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"Anyone who stops learning is old, whether at twenty or eighty. Anyone who keeps learning stays young. The greatest thing in life is to keep your mind young."

—Henry Ford


By the end of this chapter, readers will be able to:

  1. Describe the age-related factors that influence learning in older adults.

  2. Identify key principles to consider when engaging older adults in learning.

  3. Distinguish the different types of memory and learning.

  4. Identify effective strategies for facilitating learning in older adults.

  5. Develop effective educational materials for older adults.

  6. Differentiate among formal, informal, and nonformal learning.

  7. List the reasons an older adult may engage in learning.

  8. Summarize the benefits of learning for older adults.

  9. Describe the connection(s) between education, learning, older adult health, and health literacy.

  10. List the key documentation elements that should be included in the health record.

Clinical Vignette 1

Ms. Samantha Denning, age 83, and Mr. Bruno Gatto, age 72, are the co-presidents of a local Seniors Council. Ms. Denning and Mr. Gatto have contacted Patrick and Kim Cuc, an occupational therapist and physical therapist who co-own a private practice. Ms. Denning and Mr. Gatto would like to provide a 2-hour "Age-wise, Health-wise" educational session for older adults living the community and have asked Patrick and Kim Cuc to develop and present the session. The older adults comprise a diverse group in terms of socioeconomic status, race and ethnicity, and functioning.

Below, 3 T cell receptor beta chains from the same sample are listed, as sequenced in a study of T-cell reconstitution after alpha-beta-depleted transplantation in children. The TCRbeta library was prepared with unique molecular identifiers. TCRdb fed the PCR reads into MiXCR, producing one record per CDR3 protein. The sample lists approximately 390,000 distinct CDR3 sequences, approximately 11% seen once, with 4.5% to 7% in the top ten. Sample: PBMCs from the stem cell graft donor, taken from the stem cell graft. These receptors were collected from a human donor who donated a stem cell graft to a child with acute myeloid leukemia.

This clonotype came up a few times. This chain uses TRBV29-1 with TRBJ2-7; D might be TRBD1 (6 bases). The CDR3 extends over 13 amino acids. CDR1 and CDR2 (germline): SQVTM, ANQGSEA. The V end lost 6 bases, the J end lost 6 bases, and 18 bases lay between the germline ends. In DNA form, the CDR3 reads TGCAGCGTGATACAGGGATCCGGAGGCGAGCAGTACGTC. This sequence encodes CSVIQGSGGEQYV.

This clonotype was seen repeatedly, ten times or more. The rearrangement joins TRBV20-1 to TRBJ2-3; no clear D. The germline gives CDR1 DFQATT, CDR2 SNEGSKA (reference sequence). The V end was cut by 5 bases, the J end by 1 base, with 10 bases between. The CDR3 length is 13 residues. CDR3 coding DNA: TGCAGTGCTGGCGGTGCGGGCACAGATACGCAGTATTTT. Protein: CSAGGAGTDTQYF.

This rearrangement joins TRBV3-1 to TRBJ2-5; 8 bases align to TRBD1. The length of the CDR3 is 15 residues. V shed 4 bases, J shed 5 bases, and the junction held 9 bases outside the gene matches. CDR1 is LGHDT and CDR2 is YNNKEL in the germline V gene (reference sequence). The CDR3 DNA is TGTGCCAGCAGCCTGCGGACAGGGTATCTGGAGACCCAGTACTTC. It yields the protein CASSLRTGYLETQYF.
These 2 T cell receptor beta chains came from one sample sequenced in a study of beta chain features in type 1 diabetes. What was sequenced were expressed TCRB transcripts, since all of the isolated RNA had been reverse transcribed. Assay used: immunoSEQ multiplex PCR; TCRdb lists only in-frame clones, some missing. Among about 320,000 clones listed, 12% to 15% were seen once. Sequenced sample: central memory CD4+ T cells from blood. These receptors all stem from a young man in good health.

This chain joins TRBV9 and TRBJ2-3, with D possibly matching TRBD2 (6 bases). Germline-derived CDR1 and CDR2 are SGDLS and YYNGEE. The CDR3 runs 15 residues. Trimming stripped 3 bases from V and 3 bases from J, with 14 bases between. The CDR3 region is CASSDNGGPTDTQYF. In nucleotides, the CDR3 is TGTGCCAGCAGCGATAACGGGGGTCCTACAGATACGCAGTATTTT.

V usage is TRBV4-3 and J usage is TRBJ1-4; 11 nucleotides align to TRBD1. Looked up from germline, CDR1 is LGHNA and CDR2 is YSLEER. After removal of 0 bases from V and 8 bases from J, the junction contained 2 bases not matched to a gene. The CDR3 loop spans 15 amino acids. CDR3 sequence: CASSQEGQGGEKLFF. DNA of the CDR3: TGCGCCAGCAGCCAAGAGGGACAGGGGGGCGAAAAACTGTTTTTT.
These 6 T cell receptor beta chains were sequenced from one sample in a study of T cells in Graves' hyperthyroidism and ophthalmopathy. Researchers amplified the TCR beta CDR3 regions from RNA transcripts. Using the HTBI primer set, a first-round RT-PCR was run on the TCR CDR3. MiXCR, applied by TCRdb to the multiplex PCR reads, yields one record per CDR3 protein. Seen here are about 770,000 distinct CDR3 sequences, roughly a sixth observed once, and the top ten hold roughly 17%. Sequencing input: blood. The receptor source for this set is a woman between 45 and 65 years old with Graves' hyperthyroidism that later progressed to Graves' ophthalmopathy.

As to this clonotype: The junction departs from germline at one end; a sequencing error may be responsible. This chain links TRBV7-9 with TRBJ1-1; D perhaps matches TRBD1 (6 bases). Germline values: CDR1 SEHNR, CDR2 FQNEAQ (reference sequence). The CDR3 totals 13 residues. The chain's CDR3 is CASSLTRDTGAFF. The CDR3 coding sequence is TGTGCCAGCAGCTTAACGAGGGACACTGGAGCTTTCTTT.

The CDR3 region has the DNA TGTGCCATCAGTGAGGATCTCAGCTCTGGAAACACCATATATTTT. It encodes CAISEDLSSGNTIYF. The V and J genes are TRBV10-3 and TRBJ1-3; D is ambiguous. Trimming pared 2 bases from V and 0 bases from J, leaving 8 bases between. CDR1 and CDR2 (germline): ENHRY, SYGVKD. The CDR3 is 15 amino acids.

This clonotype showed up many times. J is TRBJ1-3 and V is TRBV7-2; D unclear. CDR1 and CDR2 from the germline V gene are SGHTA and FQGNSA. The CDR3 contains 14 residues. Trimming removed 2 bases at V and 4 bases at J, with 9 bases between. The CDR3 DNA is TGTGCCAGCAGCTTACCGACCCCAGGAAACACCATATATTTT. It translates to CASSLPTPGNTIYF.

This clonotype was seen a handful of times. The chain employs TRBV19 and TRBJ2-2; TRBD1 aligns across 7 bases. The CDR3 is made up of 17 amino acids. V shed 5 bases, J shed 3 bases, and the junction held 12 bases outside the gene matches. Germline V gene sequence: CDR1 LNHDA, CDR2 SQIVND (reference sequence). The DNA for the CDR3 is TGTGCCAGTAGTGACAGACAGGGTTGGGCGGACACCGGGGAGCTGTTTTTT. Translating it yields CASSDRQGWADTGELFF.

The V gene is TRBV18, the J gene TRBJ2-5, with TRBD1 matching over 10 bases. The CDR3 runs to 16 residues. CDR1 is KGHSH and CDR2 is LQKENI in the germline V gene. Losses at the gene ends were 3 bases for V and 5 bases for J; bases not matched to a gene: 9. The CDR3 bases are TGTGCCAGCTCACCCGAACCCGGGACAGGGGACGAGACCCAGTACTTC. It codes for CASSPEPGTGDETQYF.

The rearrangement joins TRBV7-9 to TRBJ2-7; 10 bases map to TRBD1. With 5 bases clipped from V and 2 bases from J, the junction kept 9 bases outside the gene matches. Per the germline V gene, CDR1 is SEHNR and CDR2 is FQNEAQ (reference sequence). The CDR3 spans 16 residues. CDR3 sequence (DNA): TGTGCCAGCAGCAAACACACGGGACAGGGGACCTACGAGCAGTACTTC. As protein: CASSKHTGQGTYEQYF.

1. What type of learning is the example in the clinical vignette? Why might an older adult attend the session?

  2. What might Patrick and Kim Cuc do to ensure learning is maximized during the session? Are there any learning-environment factors that need to be taken into consideration as Patrick and Kim Cuc plan the session?

  3. Are there any sociocultural factors that may influence the teaching and learning process?

Clinical Vignette 2

Mr. Francisco de Ruiz is a 71-year-old man who recently had a left total hip replacement (THR) and is to be discharged home. Mr. de Ruiz and his wife, Rita (age 83), moved from Central America 20 years ago, after their only son Roberto died in a car accident. The de Ruiz's are fluent in Spanish, and English is their second language. Mr. and Mrs. de Ruiz live in a small bungalow. Before Mr. de Ruiz's THR, both Mr. and Mrs. de Ruiz were independent in all activities of daily living (ADL) and instrumental ADL, were driving, participated in an aquatics exercise class 4 days per week, and were active in their church and with the local immigrant welcome center.

Sarah Redkin, physical therapist, and Scott Mussaid, occupational therapist, are planning a cotreatment session to teach the de Ruiz's car transfers and post-THR precautions during a variety of activities.

  1. What are some considerations for skills learning that Sarah and Scott keep in mind?

  2. Are there any strategies that Sarah and Scott can implement ...

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